Pacific sports roundup: Music festival presents tough choice for Pacific athletes
CAMP FOSTER, Okinawa — Decisions, decisions.
Should they stick with their respective sports teams, preparing for this weekend’s many league tournaments? Or blow their horns or sing their hearts out at this week’s Far East High School Music Festival on Okinawa?
That was the tough choice several student-athletes from Misawa to Mangilao had to make.
About 60 percent of the 67 musicians and 88 choir singers also are involved in school athletics, said Roy Hall, DODDS-Pacific’s fine arts activities director.
“It’s hard,” said junior trumpet player Christina Renick of E.J. King in Japan. Her Cobras will compete in the DODDS-Japan girls softball tournament at Misawa Air Base, Japan, starting Friday — the same night as the Far East honors band concert.
“You have to make decisions. Hard decisions,” she said. “This is a great opportunity to meet people, to compare musical styles; everybody sounds so good. But I want to play softball, too.”
Coaches who see key elements of their teams go missing find the conflict equally difficult.
Said Renick’s softball coach, Gariann Wrenchey: “It’s tough, but at the same time, you have to support her. She worked so hard just to get there (the music festival). … I’m torn. The kids are torn. But what can you do?”
The DODDS-Pacific’s Far East Activities Council calendar alone lists tournaments and festivals in 14 different activities, half sports and half fine arts. It’s a double-edged sword, said Don Hobbs, DODDS-Pacific FEAC chair. While students have opportunities to do many things, they “have to make choices and they have to learn from those choices.”
But that doesn’t make deciding any easier — especially for music festival participants who must go through a rigorous audition, with final selection made by the 3rd Marine Expeditionary Force Band, which is hosting the five-day event.
“Just getting here is difficult,” Hall said.
“It’s worth it,” said Kubasaki senior Beth Nielsen, a French horn player. “This is an international thing. … It’s an opportunity that people don’t get in the States.”
The Kubasaki distance runner, who could not practice with the team this week, took to running early in the morning with her twin sister Lisa to prepare for Saturday’s district meet.
Some athletes did choose sports over music. Freshman pitcher Ashley Smith of Pusan American and her senior sister Jeni chose softball over choir. The Panthers are 7-5 and in second place in the league — and Pusan American is closing in June. “I wanted to make this season special for Jeni,” Ashley said.
And with Pusan having just eight softball players, “if those two had auditioned (for music festival), the season would have been over,” said Pusan American band director Jonathan Parker.
Mustangs solve the Kinnick puzzleIt took 12 matches but someone finally solved the puzzle that was the Nile C. Kinnick Red Devils girls soccer team.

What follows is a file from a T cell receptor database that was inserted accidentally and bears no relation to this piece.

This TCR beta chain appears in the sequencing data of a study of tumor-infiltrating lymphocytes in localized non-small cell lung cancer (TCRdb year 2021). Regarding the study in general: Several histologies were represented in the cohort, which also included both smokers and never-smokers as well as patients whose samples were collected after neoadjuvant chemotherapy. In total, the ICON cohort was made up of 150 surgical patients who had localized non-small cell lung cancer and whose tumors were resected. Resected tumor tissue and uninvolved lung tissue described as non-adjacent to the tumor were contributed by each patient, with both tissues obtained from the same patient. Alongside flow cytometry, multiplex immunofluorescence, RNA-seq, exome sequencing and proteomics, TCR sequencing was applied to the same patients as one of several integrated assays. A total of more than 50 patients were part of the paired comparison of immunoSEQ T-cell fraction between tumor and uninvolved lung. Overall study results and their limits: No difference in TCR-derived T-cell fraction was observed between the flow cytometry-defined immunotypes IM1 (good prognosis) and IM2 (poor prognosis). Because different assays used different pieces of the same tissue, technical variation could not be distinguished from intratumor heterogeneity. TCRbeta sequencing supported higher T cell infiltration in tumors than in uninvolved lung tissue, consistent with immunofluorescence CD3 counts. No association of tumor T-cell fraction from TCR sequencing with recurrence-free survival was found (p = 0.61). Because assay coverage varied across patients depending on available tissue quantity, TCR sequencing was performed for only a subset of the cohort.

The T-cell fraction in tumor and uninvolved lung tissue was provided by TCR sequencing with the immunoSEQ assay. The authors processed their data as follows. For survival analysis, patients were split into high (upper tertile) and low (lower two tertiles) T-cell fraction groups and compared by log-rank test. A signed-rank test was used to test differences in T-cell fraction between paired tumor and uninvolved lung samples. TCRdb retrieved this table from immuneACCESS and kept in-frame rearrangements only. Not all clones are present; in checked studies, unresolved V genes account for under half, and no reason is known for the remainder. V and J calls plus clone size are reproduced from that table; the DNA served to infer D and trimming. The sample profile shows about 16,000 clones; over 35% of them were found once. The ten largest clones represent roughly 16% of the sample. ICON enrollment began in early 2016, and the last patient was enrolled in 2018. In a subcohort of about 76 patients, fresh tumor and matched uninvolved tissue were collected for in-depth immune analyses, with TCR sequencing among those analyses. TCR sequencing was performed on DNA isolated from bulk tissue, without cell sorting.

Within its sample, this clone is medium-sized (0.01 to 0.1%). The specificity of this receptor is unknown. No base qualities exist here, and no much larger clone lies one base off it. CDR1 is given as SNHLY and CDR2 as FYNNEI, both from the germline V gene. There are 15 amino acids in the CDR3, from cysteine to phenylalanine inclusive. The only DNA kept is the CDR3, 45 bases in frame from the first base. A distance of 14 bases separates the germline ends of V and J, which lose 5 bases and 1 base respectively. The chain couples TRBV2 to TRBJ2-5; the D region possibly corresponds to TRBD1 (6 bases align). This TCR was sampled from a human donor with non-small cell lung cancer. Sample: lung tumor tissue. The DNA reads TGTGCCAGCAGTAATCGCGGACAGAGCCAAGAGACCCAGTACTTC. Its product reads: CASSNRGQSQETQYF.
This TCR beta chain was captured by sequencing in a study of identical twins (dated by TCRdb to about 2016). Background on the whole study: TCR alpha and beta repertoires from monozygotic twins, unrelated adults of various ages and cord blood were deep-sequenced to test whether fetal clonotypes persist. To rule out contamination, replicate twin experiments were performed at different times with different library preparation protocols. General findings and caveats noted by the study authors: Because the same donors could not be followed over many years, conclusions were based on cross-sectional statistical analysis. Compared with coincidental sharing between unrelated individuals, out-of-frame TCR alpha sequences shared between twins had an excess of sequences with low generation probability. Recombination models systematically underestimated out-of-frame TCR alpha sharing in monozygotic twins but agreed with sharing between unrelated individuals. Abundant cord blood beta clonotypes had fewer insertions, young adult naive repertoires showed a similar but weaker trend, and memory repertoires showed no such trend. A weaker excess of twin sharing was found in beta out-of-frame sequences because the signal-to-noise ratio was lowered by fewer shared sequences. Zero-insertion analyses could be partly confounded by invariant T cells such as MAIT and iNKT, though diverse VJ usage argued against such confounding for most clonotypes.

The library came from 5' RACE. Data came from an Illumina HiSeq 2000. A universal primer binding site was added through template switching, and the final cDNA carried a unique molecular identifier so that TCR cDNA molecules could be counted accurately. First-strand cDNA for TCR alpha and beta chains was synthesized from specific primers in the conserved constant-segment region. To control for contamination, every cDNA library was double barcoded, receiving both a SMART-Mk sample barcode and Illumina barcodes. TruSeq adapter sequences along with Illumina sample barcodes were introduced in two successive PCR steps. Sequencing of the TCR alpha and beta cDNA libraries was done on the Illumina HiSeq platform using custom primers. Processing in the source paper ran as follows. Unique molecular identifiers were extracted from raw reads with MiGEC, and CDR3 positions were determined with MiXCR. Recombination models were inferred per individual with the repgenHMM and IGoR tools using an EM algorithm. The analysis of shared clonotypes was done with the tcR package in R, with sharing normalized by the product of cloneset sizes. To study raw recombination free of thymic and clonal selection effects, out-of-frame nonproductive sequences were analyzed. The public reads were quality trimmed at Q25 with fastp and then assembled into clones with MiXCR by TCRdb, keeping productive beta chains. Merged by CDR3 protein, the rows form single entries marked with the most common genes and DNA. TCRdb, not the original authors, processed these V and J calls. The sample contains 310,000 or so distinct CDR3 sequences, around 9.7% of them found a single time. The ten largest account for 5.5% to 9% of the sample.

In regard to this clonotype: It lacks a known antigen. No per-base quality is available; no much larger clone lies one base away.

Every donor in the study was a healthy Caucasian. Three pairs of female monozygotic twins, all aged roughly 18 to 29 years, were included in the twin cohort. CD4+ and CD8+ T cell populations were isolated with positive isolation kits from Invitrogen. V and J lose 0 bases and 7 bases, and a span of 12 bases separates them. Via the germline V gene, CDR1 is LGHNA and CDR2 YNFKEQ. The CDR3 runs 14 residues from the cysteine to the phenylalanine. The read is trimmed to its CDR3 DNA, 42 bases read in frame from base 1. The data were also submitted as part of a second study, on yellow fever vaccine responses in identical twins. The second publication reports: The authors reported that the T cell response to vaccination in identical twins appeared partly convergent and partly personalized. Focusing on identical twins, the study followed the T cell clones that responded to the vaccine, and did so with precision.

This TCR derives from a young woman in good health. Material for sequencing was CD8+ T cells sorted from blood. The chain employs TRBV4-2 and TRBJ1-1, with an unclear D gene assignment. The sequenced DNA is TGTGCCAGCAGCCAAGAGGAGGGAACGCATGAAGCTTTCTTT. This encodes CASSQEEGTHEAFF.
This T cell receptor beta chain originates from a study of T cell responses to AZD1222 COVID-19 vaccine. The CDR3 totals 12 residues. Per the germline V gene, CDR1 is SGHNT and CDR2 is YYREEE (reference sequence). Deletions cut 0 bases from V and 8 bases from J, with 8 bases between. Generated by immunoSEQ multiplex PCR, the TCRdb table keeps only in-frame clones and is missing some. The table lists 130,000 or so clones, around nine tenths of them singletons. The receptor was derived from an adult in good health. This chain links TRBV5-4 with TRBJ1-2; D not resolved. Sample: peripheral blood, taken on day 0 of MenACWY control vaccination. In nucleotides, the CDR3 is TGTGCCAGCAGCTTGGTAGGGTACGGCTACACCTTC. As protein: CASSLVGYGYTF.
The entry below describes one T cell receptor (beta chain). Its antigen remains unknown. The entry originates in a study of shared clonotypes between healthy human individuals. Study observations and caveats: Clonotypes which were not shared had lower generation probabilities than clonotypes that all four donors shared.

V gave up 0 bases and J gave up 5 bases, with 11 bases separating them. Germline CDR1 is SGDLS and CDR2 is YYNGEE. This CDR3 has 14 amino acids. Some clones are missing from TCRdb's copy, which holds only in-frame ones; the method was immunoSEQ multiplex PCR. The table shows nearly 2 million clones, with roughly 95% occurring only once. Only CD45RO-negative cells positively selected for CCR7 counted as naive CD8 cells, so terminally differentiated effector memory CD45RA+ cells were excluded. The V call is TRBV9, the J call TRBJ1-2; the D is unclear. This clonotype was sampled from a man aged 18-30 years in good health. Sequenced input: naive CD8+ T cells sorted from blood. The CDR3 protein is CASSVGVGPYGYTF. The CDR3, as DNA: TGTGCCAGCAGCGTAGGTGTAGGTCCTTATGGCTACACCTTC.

Lisa Hart’s goal 10 minutes into the second half Tuesday rallied the American School In Japan Mustangs from a 1-0 halftime deficit. They hung on for a 1-1 deadlock with the Red Devils, the first blemish this season on Kinnick’s otherwise perfect ledger.
“We just couldn’t hold the lead,” Kinnick coach Nico Hindie said of the Red Devils.
“They’re a good team,” Hindie said of the Mustangs. “They’re strong every year, big and physical. I definitely think they’ll be tough at Far East."
Kubasaki strikers slog through rain for sweepThe daylong downpour at Nago, Okinawa, left standing water in parts of the field, making ground passing impossible. But the Kubasaki Dragons boys and girls soccer teams played through it. The boys improved to 5-2-1 and the girls to 4-3, with all three losses to Kadena.
Eric Isley scored two goals and Michael Derr assisted on two, helping the Dragons boys beat Hokubu Industrial 5-1. Rina Ihu’s two goals boosted Kubasaki’s girls over Nago 2-0.
“Super sloppy field. Nearly flooded,” Kubasaki’s boys coach Chris Kelly said. “It was as wet a match as I ever played.”
Kelly and girls coach Terry Chumley said they tried to impress on their charges to not focus on the downpour and send as many passes as possible through the air, move the ball and attack on the outside.
“You can’t worry about the things you can’t control ,” Kelly said: “the footing, balls getting stuck in puddles, the officiating. We adapted quickly to that stuff and came away with it.”
Injuries still dogging Seoul American’s boysThey have second place in the regular season locked up. Ditto second seed in this weekend’s Korean-American Interscholastic Activities Conference Division I (large school) Tournament. But Seoul American’s boys still haven’t beaten the injury bug.
Falcons coach Steve Boyd held out injured sophomore striker Chris Churchwell; sophomore Daniel Burns saw limited action in Seoul American’s 3-0 loss Wednesday at home to Taejon Christian International. The Falcons fell to 8-5.
“We’ve not had the same starting lineup all season,” Boyd said of a team with at least four players sidelined by injury in every one of its matches. “Last year’s KAIAC tournament went so well. I just hope we can do some good things this weekend and come away with some momentum heading into Far East" in May at Yokota Air Base, Japan.